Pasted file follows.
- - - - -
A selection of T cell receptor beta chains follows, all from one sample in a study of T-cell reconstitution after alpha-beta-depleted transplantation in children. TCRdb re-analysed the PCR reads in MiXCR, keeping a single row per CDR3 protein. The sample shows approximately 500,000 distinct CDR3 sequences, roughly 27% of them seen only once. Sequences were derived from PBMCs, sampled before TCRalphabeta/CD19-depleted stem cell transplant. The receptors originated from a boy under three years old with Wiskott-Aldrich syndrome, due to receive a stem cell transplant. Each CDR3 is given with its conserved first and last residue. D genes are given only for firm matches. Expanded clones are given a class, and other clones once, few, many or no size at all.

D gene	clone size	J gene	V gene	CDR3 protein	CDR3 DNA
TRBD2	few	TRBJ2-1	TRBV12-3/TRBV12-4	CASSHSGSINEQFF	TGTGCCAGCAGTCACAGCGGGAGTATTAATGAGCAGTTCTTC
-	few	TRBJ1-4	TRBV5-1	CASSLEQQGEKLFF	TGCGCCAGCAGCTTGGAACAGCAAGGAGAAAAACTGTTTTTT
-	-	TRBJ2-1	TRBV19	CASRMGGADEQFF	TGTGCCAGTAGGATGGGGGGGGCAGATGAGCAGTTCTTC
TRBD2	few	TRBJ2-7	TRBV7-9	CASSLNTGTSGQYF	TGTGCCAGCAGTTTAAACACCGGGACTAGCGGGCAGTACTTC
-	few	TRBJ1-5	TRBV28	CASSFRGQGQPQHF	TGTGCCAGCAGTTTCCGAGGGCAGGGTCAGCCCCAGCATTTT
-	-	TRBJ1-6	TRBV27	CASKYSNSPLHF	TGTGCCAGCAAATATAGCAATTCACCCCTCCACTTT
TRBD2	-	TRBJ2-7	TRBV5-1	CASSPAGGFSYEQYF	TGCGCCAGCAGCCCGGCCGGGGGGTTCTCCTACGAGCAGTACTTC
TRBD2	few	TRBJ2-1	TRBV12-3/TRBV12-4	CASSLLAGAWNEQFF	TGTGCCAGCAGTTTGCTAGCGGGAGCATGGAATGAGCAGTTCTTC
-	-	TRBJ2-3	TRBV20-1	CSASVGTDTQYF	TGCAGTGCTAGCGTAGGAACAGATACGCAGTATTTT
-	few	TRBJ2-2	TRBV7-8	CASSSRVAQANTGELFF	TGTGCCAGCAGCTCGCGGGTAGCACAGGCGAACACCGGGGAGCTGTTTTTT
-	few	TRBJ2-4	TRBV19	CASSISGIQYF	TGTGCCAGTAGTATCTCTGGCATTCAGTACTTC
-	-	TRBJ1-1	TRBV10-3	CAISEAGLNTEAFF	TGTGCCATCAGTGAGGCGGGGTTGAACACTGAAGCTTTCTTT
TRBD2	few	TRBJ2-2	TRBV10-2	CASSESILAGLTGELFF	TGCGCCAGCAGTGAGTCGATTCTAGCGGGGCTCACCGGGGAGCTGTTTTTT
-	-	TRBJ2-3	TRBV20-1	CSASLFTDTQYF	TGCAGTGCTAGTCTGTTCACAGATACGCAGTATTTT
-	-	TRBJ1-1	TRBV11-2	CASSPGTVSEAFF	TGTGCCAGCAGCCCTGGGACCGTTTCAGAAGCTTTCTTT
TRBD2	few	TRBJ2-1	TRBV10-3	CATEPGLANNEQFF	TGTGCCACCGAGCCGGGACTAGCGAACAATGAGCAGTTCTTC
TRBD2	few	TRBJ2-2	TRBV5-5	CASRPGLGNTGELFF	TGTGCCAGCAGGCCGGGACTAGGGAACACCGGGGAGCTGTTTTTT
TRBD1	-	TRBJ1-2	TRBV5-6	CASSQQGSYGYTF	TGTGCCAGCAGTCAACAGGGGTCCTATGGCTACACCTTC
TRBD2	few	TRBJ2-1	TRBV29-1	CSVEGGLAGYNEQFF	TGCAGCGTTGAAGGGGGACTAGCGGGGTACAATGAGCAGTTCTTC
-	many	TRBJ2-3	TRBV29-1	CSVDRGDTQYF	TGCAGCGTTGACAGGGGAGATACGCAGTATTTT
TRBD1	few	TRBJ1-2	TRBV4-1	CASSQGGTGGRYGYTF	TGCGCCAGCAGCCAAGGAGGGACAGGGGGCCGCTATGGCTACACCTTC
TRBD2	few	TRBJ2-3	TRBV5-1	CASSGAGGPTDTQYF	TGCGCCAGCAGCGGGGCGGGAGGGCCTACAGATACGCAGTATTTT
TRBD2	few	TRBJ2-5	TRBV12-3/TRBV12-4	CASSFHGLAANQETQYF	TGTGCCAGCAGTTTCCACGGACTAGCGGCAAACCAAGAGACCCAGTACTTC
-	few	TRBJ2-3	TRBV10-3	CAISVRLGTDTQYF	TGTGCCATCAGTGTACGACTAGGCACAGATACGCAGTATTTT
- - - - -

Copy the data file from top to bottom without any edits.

A selection of T cell receptor beta chains follows, all from one sample in a study of T-cell reconstitution after alpha-beta-depleted transplantation in children. TCRdb re-analysed the PCR reads in MiXCR, keeping a single row per CDR3 protein. The sample shows approximately 500,000 distinct CDR3 sequences, roughly 27% of them seen only once. Sequences were derived from PBMCs, sampled before TCRalphabeta/CD19-depleted stem cell transplant. The receptors originated from a boy under three years old with Wiskott-Aldrich syndrome, due to receive a stem cell transplant. Each CDR3 is given with its conserved first and last residue. D genes are given only for firm matches. Expanded clones are given a class, and other clones once, few, many or no size at all.

D gene	clone size	J gene	V gene	CDR3 protein	CDR3 DNA
TRBD2	few	TRBJ2-1	TRBV12-3/TRBV12-4	CASSHSGSINEQFF	TGTGCCAGCAGTCACAGCGGGAGTATTAATGAGCAGTTCTTC
-	few	TRBJ1-4	TRBV5-1	CASSLEQQGEKLFF	TGCGCCAGCAGCTTGGAACAGCAAGGAGAAAAACTGTTTTTT
-	-	TRBJ2-1	TRBV19	CASRMGGADEQFF	TGTGCCAGTAGGATGGGGGGGGCAGATGAGCAGTTCTTC
TRBD2	few	TRBJ2-7	TRBV7-9	CASSLNTGTSGQYF	TGTGCCAGCAGTTTAAACACCGGGACTAGCGGGCAGTACTTC
-	few	TRBJ1-5	TRBV28	CASSFRGQGQPQHF	TGTGCCAGCAGTTTCCGAGGGCAGGGTCAGCCCCAGCATTTT
-	-	TRBJ1-6	TRBV27	CASKYSNSPLHF	TGTGCCAGCAAATATAGCAATTCACCCCTCCACTTT
TRBD2	-	TRBJ2-7	TRBV5-1	CASSPAGGFSYEQYF	TGCGCCAGCAGCCCGGCCGGGGGGTTCTCCTACGAGCAGTACTTC
TRBD2	few	TRBJ2-1	TRBV12-3/TRBV12-4	CASSLLAGAWNEQFF	TGTGCCAGCAGTTTGCTAGCGGGAGCATGGAATGAGCAGTTCTTC
-	-	TRBJ2-3	TRBV20-1	CSASVGTDTQYF	TGCAGTGCTAGCGTAGGAACAGATACGCAGTATTTT
-	few	TRBJ2-2	TRBV7-8	CASSSRVAQANTGELFF	TGTGCCAGCAGCTCGCGGGTAGCACAGGCGAACACCGGGGAGCTGTTTTTT
-	few	TRBJ2-4	TRBV19	CASSISGIQYF	TGTGCCAGTAGTATCTCTGGCATTCAGTACTTC
-	-	TRBJ1-1	TRBV10-3	CAISEAGLNTEAFF	TGTGCCATCAGTGAGGCGGGGTTGAACACTGAAGCTTTCTTT
TRBD2	few	TRBJ2-2	TRBV10-2	CASSESILAGLTGELFF	TGCGCCAGCAGTGAGTCGATTCTAGCGGGGCTCACCGGGGAGCTGTTTTTT
-	-	TRBJ2-3	TRBV20-1	CSASLFTDTQYF	TGCAGTGCTAGTCTGTTCACAGATACGCAGTATTTT
-	-	TRBJ1-1	TRBV11-2	CASSPGTVSEAFF	TGTGCCAGCAGCCCTGGGACCGTTTCAGAAGCTTTCTTT
TRBD2	few	TRBJ2-1	TRBV10-3	CATEPGLANNEQFF	TGTGCCACCGAGCCGGGACTAGCGAACAATGAGCAGTTCTTC
TRBD2	few	TRBJ2-2	TRBV5-5	CASRPGLGNTGELFF	TGTGCCAGCAGGCCGGGACTAGGGAACACCGGGGAGCTGTTTTTT
TRBD1	-	TRBJ1-2	TRBV5-6	CASSQQGSYGYTF	TGTGCCAGCAGTCAACAGGGGTCCTATGGCTACACCTTC
TRBD2	few	TRBJ2-1	TRBV29-1	CSVEGGLAGYNEQFF	TGCAGCGTTGAAGGGGGACTAGCGGGGTACAATGAGCAGTTCTTC
-	many	TRBJ2-3	TRBV29-1	CSVDRGDTQYF	TGCAGCGTTGACAGGGGAGATACGCAGTATTTT
TRBD1	few	TRBJ1-2	TRBV4-1	CASSQGGTGGRYGYTF	TGCGCCAGCAGCCAAGGAGGGACAGGGGGCCGCTATGGCTACACCTTC
TRBD2	few	TRBJ2-3	TRBV5-1	CASSGAGGPTDTQYF	TGCGCCAGCAGCGGGGCGGGAGGGCCTACAGATACGCAGTATTTT
TRBD2	few	TRBJ2-5	TRBV12-3/TRBV12-4	CASSFHGLAANQETQYF	TGTGCCAGCAGTTTCCACGGACTAGCGGCAAACCAAGAGACCCAGTACTTC
-	few	TRBJ2-3	TRBV10-3	CAISVRLGTDTQYF	TGTGCCATCAGTGTACGACTAGGCACAGATACGCAGTATTTT